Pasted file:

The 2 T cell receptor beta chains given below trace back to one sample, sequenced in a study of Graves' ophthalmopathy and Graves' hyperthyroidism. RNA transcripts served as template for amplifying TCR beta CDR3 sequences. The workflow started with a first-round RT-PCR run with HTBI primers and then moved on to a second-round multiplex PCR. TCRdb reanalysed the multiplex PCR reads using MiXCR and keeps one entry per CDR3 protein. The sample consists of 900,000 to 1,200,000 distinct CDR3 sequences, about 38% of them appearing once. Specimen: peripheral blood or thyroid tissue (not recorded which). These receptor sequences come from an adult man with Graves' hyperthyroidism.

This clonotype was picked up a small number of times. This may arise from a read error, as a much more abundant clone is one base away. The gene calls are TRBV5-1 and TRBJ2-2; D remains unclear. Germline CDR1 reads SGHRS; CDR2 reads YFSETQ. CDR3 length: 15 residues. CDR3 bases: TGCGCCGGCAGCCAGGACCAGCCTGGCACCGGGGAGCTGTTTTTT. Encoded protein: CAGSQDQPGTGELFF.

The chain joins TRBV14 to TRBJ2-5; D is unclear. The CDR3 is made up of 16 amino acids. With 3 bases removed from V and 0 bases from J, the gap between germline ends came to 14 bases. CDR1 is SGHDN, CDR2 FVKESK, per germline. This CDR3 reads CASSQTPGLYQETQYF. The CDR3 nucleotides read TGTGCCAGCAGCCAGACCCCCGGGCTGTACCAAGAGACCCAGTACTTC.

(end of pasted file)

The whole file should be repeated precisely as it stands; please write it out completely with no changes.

The 2 T cell receptor beta chains given below trace back to one sample, sequenced in a study of Graves' ophthalmopathy and Graves' hyperthyroidism. RNA transcripts served as template for amplifying TCR beta CDR3 sequences. The workflow started with a first-round RT-PCR run with HTBI primers and then moved on to a second-round multiplex PCR. TCRdb reanalysed the multiplex PCR reads using MiXCR and keeps one entry per CDR3 protein. The sample consists of 900,000 to 1,200,000 distinct CDR3 sequences, about 38% of them appearing once. Specimen: peripheral blood or thyroid tissue (not recorded which). These receptor sequences come from an adult man with Graves' hyperthyroidism.

This clonotype was picked up a small number of times. This may arise from a read error, as a much more abundant clone is one base away. The gene calls are TRBV5-1 and TRBJ2-2; D remains unclear. Germline CDR1 reads SGHRS; CDR2 reads YFSETQ. CDR3 length: 15 residues. CDR3 bases: TGCGCCGGCAGCCAGGACCAGCCTGGCACCGGGGAGCTGTTTTTT. Encoded protein: CAGSQDQPGTGELFF.

The chain joins TRBV14 to TRBJ2-5; D is unclear. The CDR3 is made up of 16 amino acids. With 3 bases removed from V and 0 bases from J, the gap between germline ends came to 14 bases. CDR1 is SGHDN, CDR2 FVKESK, per germline. This CDR3 reads CASSQTPGLYQETQYF. The CDR3 nucleotides read TGTGCCAGCAGCCAGACCCCCGGGCTGTACCAAGAGACCCAGTACTTC.